Osama Saeed and Yusuf Smith comment on leaked official emails from August 2005, relating to the government’s anti-terror measures, that have been published by the New Statesman. The material provides some useful insights into the proposal to ban Hizb ut-Tahrir.
One of the emails (from Foreign Office official Robert Tinline, head of the multilateral and terrorist financing section of the counter-terrorism department) points out that “there is no apparent case to proscribe HuT” and notes that “much of their literature explicitly rejects the use of violence”.
But home secretary Charles Clarke did not reject a ban. Rather, he is reported as arguing that “he would prefer putting off proscription of HuT until after the proposed amendments to the current legislation: it would, for example, be much easier to argue that HuT met the criteria of ‘justifying and glorifying violence’. Clarke said that his fear was that the Government would lose the case for proscription and so wanted to act cautiously”.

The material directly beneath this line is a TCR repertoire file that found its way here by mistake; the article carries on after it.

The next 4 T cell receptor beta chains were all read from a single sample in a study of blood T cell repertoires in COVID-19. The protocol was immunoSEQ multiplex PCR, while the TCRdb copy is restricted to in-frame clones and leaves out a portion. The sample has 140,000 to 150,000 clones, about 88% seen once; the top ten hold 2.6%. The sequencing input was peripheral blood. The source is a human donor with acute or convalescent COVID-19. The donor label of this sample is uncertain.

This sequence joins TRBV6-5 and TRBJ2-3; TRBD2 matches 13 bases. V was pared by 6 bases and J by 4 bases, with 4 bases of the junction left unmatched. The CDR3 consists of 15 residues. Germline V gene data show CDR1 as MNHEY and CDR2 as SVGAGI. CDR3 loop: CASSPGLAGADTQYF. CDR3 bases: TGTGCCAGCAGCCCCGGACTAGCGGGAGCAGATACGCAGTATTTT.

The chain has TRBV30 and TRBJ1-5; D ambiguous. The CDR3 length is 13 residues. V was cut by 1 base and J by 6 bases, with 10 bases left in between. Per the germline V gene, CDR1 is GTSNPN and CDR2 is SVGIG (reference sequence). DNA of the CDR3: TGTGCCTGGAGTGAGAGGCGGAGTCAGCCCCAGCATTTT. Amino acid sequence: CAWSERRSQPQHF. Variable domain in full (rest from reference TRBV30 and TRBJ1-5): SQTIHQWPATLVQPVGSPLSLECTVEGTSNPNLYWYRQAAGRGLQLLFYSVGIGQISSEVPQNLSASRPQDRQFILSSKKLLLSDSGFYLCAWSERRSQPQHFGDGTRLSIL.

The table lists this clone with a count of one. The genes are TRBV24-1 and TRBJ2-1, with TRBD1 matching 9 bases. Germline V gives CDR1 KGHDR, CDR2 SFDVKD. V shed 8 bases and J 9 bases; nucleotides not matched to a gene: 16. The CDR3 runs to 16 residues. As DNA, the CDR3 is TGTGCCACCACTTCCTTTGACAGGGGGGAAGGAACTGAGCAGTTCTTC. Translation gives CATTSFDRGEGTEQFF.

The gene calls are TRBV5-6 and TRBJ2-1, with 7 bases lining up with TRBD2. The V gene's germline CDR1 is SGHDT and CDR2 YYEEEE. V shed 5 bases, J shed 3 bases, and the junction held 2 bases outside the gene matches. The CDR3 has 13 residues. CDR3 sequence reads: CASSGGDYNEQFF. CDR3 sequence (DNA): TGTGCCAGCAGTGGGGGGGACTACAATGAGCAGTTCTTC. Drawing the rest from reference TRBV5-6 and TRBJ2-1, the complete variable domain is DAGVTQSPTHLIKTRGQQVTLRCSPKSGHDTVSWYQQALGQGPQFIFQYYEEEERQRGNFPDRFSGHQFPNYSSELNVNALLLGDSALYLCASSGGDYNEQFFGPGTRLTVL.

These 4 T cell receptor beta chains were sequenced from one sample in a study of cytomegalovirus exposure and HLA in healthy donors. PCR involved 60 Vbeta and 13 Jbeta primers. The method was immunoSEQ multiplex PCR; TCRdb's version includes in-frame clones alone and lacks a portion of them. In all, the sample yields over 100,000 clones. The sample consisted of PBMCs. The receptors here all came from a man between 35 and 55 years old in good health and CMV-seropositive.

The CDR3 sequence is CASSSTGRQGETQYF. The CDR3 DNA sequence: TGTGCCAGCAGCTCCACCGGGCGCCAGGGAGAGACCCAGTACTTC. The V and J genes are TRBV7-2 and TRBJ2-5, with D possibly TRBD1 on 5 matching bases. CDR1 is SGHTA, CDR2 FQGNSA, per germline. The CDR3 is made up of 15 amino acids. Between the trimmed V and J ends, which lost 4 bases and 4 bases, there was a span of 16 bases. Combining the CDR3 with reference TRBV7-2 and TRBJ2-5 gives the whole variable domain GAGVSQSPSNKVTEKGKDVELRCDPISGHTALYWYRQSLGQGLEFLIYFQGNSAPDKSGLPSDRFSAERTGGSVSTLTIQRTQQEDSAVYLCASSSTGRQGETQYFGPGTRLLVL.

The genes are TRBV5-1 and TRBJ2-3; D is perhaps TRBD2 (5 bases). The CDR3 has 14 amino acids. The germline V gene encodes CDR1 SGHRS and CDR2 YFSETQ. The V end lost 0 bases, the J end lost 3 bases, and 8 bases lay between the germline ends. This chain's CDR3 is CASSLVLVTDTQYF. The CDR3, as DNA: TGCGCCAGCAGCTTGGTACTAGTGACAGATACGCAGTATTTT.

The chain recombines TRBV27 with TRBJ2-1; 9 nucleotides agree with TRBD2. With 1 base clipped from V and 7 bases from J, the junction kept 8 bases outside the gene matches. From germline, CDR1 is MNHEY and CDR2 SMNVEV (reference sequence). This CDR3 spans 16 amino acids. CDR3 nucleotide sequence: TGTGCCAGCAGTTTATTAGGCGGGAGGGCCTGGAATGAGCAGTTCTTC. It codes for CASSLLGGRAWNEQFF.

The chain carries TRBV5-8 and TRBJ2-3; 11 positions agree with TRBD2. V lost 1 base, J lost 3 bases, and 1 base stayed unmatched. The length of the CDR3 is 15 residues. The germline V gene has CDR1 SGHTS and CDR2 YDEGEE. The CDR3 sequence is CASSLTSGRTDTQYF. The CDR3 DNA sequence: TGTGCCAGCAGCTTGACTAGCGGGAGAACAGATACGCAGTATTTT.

There could hardly be a better illustration of the way the “glorification” clause in the Terrorism Bill (rejected by the Lords) would be used to ban organisations that pose no terrorist threat at all.
The leaked emails can be downloaded (in pdf format) here.